Monday, February 27, 2012
Gold and Ghosts, Part 1
Towards the end of last week, I found myself sweating away in the kitchen. Destination Content Production Assistant Holly Russell and I were working on a video shoot for the True South Dining Room at the Rees Hotel in Queenstown. Footage in the can, I decided to spend some time in the back country before heading home.
My destination was Bullendale, site of the Phoenix mine, upstream from Skippers Canyon. Once I'd finished the Restaurant shoot and checked with the Department of Conservation about the state of the streams in the area - there'd been heavy rain in the days before and the trip involved many stream crossings - it was getting late in the day. By the time I'd driven to the end of the treacherous Skippers Canyon road at breakneck pace (the best way to keep from worrying about the narrow track and precipitous drops), it was already 5.30 and the hut was an estimated 2-3 hours away.
I packed light, just taking my Canon G12 point-and-shoot camera. Wanting to reach the hut before dark, I went for it, not stopping to take pictures. Boy was I glad I checked about the rainfall, because by the time I got to Bullendale, I'd lost count of the stream crossings after 22. I was also glad I'd made it in just two hours, despite some minor protests from my knees. I found the former mine site okay, but the hut was nowhere to be seen, and the light was starting to fade. I eventually spotted some cairns leading up above the river to the hut, a very welcome sight indeed.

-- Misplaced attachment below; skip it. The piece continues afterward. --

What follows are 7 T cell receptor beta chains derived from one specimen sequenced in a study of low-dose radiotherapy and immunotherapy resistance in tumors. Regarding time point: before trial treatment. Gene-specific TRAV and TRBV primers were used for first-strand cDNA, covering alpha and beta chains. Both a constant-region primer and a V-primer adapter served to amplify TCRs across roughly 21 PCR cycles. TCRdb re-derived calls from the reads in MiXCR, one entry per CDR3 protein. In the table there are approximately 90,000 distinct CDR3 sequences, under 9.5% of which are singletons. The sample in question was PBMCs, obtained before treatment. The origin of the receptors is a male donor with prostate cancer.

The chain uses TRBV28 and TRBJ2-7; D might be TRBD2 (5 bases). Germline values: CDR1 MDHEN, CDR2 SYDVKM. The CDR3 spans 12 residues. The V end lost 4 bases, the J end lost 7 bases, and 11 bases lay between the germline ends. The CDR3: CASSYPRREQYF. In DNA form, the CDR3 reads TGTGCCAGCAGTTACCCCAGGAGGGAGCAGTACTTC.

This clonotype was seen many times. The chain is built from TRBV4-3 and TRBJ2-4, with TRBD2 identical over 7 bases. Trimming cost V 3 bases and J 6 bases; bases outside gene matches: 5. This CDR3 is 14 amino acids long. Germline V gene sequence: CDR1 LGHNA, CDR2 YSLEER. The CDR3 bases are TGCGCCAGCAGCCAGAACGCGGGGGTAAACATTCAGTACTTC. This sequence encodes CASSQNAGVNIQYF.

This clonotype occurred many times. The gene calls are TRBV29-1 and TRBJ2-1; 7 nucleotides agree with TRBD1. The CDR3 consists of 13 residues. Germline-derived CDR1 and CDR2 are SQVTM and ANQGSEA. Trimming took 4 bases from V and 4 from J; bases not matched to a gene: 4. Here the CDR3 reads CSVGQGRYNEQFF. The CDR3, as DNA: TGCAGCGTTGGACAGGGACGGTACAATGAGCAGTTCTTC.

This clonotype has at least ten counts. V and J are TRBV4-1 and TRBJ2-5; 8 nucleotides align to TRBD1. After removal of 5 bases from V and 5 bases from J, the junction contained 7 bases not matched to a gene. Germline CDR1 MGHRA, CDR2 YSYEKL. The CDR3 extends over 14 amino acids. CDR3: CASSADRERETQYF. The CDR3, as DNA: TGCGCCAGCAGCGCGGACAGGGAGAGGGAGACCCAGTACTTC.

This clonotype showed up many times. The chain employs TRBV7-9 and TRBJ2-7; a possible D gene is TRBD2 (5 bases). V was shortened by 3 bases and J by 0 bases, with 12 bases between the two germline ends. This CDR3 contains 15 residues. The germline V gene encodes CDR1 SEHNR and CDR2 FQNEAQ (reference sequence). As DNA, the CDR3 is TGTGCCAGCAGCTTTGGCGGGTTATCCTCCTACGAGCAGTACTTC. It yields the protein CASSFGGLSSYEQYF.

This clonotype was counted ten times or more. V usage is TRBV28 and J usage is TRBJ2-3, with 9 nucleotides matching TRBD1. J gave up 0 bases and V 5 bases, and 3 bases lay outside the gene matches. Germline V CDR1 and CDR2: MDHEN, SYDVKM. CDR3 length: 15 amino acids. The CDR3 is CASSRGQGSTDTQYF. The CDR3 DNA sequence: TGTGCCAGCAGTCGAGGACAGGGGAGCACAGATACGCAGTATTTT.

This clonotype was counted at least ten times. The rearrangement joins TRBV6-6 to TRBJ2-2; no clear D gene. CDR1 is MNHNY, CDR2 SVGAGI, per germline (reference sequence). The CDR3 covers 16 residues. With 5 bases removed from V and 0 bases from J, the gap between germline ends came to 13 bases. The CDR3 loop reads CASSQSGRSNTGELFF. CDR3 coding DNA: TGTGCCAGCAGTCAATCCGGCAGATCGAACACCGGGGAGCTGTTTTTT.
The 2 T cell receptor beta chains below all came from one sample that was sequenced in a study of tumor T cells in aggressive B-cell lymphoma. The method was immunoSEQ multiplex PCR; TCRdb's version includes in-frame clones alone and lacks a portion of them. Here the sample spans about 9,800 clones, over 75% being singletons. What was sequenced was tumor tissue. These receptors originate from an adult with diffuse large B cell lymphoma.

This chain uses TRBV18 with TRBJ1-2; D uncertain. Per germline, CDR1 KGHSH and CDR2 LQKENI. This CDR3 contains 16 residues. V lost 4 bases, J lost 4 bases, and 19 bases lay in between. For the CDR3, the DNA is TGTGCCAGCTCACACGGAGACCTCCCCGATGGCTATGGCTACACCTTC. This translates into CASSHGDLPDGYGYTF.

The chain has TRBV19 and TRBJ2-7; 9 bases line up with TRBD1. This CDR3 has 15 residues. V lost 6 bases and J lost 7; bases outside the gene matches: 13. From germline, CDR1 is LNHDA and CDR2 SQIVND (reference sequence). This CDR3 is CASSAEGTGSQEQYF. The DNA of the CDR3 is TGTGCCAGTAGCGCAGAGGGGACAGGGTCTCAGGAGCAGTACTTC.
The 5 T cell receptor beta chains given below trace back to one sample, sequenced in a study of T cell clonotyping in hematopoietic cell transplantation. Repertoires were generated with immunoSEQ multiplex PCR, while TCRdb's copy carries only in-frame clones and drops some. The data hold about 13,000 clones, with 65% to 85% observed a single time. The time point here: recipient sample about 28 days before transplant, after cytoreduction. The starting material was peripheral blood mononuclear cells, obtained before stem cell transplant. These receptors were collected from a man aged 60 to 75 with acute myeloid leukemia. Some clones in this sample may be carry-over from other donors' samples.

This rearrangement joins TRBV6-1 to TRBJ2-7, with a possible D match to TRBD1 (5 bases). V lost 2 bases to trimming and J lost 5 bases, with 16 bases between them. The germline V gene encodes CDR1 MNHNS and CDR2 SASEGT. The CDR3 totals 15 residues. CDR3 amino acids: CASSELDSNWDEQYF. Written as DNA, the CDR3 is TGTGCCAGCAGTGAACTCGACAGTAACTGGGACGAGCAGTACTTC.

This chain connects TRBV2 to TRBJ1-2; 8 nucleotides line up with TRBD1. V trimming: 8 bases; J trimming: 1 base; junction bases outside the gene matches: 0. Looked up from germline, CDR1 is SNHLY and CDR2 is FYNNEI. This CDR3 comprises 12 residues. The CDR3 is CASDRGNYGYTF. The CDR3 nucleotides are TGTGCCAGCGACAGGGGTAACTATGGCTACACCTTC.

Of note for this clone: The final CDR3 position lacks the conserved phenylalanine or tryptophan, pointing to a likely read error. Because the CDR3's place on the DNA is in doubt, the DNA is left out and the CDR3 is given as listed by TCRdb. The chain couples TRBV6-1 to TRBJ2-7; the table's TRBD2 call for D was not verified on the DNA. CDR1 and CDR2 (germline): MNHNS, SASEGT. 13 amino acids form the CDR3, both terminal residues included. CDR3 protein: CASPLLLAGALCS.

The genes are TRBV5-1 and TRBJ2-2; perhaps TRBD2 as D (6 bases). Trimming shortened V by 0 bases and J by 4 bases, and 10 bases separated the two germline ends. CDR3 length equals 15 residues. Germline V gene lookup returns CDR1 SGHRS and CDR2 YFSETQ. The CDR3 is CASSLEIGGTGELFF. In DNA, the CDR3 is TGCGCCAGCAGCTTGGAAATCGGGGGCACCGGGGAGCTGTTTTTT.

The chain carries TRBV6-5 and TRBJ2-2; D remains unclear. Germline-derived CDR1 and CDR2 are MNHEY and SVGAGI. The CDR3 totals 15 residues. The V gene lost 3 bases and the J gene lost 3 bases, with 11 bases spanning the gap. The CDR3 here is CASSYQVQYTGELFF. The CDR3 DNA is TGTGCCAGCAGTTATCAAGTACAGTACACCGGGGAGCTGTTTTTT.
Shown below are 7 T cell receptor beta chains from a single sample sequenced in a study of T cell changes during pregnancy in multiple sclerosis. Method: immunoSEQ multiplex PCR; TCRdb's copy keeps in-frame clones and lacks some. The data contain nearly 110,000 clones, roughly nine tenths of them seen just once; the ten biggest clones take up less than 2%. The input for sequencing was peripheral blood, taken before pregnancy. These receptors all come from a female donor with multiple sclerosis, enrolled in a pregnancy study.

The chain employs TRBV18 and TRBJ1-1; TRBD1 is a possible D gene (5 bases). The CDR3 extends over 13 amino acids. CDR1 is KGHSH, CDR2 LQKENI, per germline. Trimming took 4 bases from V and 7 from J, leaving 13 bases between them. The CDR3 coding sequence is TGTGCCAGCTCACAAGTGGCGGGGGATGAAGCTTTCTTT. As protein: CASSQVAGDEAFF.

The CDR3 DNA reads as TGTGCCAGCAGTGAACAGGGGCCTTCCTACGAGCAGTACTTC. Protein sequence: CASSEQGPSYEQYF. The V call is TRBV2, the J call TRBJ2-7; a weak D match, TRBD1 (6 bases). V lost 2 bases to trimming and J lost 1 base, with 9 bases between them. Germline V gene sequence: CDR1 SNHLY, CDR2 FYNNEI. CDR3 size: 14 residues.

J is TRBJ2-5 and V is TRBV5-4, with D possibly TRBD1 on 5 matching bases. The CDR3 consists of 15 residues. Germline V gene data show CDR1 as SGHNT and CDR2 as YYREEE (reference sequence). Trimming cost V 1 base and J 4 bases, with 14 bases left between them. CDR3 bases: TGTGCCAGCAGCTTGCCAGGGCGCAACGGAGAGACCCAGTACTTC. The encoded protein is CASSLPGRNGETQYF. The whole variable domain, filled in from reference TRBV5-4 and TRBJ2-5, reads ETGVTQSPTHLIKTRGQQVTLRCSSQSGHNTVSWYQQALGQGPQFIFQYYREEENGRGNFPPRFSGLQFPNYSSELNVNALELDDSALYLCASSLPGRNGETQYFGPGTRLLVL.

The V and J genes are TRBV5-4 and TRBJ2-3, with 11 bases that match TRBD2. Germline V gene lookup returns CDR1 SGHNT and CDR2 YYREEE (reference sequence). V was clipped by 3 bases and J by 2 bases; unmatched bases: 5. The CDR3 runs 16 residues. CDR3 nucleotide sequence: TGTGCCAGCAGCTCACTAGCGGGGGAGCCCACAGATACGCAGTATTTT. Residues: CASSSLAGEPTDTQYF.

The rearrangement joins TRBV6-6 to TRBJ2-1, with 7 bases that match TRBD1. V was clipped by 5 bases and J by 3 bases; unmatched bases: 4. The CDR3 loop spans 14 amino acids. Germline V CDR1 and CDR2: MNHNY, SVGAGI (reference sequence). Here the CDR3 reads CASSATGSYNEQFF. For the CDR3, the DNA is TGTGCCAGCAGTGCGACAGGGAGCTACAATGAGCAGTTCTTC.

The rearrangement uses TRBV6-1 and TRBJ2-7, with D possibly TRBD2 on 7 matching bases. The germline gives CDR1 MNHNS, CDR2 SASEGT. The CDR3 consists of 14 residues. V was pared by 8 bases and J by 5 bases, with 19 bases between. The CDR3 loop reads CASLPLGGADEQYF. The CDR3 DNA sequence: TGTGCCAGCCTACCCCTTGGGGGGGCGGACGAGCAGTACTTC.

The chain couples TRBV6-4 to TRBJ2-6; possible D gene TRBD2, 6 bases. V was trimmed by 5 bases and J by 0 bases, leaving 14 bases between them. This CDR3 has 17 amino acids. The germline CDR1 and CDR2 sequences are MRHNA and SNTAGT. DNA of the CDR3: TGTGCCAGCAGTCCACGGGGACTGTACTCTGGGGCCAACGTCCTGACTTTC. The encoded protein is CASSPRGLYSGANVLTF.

From the sign on the door, some kind of conubial activity obviously goes on in our back country huts, and the Minister of Conservation is not missing the opportunity to profit from it. Must be a National Government initiative.
Feeling much better after a quick meal, I took in the surroundings and got some interior shots before it got dark. The on-board flash on my Canon G12 doesn't make for stunning pictures. There's not a lot of control over it, but there was enough to let me balance interior with exterior light to get a record of the place. Of course, in line with tradtion in the New Zealand back country, the toilet had the best view - of the head of the valley and Mt Aurum.
In the absence of fine control over the flash power, I tried folding a plastic bag over a few times in front of it to soak up some lumens, to balance with the fading light for a shot of the hut as it got darker outside. It was a start.
I don't mind being alone in the wilderness, but it's amazing what good company a fire and a couple of candles can be on a dark night. I imagined being visited by the ghosts of long-dead miners from the river below, but instead of trying to run away from that, I decided to use it and create a ghost portrait.
With time on my hands, I started to see some possibilities for more pictures, and some magic started to happen. More in the next post.